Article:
Look at the prayers of Philippians 1:9-11 and Colossians 1:9-14. There is no mention of circumstances, no requests to be healed, fed, protected, or for other people to change. The requests focus entirely on gaining wisdom in the light of the coming glory of God’s kingdom. These two prayers plead with God on behalf of other people that two kinds of love would deepen: May God make you know Him better. May God make your love for people more intelligent.

Look too at Ephesians 1:15-23 and 3:14-21. These intercessions focus on wisdom in the light of Christ’s glory. Again, there are no circumstantial requests. In fact, there aren’t even requests to grow in intelligent love for others. But Paul zeroes in on what we most need: I ask that God would make you know Him better.

Praying Beyond the Sick List

Why don’t people pray beyond the sick list? We want circumstances to improve so that we might feel better and life might get better. These are often honest and good prayers—unless they’re the only requests. Unhinged from the purposes of sanctification and from groaning for the coming of the King, prayers for circumstances become self-centered. Learn, and teach others, to pray with the three-stranded braid of our real need. You will pray far beyond the sick list. And you will pray in a noticeably different way for the sick.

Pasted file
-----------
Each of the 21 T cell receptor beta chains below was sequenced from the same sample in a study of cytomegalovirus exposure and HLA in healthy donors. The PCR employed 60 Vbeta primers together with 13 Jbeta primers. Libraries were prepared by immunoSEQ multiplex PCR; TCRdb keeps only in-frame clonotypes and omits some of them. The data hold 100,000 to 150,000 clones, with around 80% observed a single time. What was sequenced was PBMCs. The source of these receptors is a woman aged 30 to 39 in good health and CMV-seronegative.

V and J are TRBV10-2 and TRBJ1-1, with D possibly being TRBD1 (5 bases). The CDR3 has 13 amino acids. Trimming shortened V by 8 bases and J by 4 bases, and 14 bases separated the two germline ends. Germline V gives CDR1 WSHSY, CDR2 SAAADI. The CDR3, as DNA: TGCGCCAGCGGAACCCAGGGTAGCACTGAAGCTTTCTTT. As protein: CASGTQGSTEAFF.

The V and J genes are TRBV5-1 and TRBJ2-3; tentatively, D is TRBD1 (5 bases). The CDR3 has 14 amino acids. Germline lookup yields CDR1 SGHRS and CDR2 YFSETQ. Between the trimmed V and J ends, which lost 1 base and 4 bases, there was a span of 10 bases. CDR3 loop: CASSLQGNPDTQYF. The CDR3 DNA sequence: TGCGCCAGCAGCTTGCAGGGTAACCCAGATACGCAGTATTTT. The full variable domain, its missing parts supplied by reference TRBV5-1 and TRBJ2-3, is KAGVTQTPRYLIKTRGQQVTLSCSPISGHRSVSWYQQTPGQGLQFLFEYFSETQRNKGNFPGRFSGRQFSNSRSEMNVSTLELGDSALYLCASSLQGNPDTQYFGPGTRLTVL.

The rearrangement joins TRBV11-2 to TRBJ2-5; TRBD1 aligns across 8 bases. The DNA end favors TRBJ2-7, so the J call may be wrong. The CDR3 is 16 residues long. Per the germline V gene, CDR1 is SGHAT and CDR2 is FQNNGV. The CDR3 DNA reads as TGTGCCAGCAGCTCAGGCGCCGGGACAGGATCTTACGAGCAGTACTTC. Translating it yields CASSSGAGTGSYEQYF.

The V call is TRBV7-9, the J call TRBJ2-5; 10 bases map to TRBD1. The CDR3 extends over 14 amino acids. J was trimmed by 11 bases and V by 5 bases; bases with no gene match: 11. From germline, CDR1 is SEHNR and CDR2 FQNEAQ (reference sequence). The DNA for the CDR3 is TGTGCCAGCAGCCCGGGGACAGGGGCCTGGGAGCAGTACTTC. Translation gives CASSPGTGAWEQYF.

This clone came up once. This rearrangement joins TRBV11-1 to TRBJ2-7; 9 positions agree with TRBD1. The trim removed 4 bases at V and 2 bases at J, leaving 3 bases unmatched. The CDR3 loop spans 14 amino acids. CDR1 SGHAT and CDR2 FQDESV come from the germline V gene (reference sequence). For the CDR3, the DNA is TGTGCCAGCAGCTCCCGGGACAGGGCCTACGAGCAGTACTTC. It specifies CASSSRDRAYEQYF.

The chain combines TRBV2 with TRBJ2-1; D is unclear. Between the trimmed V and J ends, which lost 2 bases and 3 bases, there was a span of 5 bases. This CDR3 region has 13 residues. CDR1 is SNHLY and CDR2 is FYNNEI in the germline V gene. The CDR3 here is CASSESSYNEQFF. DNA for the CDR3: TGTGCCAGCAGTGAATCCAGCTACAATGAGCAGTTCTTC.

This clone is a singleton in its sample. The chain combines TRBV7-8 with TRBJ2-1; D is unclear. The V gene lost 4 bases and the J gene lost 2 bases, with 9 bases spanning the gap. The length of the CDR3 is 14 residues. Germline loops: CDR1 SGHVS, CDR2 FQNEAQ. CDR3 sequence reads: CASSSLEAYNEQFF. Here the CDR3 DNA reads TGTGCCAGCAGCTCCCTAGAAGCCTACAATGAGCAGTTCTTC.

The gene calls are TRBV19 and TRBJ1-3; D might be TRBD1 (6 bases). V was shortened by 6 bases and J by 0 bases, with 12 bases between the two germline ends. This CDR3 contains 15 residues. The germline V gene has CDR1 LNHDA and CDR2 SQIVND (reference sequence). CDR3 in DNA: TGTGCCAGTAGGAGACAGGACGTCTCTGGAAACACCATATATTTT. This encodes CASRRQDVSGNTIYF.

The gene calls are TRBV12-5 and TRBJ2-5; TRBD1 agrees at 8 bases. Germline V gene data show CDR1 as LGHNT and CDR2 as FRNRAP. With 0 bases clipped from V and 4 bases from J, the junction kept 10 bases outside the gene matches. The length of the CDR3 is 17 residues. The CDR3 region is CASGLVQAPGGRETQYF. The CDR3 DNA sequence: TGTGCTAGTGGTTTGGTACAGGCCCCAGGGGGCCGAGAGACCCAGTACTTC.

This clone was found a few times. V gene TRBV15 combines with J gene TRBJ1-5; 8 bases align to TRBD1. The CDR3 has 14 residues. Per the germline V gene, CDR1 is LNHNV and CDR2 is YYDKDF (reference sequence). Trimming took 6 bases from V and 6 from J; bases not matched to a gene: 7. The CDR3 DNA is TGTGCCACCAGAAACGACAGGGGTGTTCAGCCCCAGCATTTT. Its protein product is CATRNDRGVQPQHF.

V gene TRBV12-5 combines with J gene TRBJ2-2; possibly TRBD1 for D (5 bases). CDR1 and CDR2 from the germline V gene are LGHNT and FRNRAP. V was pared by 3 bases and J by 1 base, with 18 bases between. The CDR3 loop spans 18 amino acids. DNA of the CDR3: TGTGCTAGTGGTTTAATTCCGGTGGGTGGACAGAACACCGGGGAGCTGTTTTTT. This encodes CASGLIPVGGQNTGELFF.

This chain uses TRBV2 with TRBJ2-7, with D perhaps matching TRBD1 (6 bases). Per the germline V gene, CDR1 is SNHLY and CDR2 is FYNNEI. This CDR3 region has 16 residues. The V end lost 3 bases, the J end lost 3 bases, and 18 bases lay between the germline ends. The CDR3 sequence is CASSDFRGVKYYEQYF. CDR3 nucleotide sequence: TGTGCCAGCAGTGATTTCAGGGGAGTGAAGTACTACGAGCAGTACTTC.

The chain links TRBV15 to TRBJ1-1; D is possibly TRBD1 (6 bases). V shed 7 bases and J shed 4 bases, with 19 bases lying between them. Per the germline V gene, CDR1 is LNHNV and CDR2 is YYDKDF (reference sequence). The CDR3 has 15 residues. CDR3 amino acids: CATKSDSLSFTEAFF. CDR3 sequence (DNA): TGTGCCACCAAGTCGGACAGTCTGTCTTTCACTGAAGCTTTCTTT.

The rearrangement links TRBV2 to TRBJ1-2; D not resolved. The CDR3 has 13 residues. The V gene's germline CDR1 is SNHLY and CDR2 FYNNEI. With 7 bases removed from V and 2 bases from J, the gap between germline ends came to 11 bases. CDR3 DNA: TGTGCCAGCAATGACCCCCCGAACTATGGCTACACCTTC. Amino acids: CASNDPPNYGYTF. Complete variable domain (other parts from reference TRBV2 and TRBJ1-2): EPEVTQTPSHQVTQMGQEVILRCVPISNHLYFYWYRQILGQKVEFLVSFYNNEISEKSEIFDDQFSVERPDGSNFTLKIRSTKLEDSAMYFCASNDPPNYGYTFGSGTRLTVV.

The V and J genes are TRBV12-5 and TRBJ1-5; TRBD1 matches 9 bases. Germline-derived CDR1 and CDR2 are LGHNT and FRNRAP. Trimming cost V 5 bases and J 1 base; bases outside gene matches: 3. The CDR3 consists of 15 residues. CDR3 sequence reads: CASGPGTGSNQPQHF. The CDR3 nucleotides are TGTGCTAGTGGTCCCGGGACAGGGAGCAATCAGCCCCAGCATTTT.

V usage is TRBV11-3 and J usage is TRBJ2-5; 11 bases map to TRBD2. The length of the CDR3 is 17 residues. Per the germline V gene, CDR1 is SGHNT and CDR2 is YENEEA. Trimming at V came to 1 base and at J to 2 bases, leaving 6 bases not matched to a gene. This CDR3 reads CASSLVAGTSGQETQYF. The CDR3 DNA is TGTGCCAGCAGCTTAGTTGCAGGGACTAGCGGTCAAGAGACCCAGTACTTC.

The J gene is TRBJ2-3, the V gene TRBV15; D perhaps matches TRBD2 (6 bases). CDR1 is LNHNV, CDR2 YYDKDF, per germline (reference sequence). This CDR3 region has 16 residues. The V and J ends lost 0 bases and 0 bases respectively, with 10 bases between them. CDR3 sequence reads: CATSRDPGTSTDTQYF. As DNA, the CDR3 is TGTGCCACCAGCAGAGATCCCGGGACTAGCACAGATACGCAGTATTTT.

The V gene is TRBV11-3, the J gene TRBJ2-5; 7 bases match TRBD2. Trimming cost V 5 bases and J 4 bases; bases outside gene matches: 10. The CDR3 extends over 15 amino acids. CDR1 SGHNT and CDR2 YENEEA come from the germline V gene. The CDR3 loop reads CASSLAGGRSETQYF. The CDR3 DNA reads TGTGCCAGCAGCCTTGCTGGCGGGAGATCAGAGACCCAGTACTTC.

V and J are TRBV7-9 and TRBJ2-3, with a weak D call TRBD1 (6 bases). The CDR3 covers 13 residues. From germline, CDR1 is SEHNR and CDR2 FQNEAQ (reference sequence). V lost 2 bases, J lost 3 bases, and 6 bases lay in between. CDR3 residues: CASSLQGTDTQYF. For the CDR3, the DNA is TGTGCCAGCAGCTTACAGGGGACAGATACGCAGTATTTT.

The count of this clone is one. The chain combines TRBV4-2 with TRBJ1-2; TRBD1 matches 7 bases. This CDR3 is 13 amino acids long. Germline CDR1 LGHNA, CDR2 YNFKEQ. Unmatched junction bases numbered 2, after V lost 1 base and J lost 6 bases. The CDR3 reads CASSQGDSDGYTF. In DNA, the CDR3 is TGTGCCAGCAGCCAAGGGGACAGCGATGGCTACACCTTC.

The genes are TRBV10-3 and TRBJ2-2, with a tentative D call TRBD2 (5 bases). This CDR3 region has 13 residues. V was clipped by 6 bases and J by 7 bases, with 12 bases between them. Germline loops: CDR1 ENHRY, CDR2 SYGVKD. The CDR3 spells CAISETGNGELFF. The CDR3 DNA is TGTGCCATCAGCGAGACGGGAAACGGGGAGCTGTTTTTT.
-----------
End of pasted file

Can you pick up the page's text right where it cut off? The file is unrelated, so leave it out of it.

David Powlison is editor of the Journal of Biblical Counseling and is a counselor and faculty member of the Christian Counseling and Educational Foundation. Dr. Powlison is the author of Speaking Truth in Love (Punch Press, Winston-Salem, NC, 2005.)

This article appeared in byFaith, the magazine of the Presbyterian Church in America. © 2006 Christian Counseling and Educational Foundation. Used by permission. All rights reserved. This article is adapted from one published in the Journal of Biblical Counseling Vol. 23 No. 1. For information on how to become a Journal subscriber visit our website at http://www.ccef.org or contact CCEF Customer Service at 1.800.318.2186.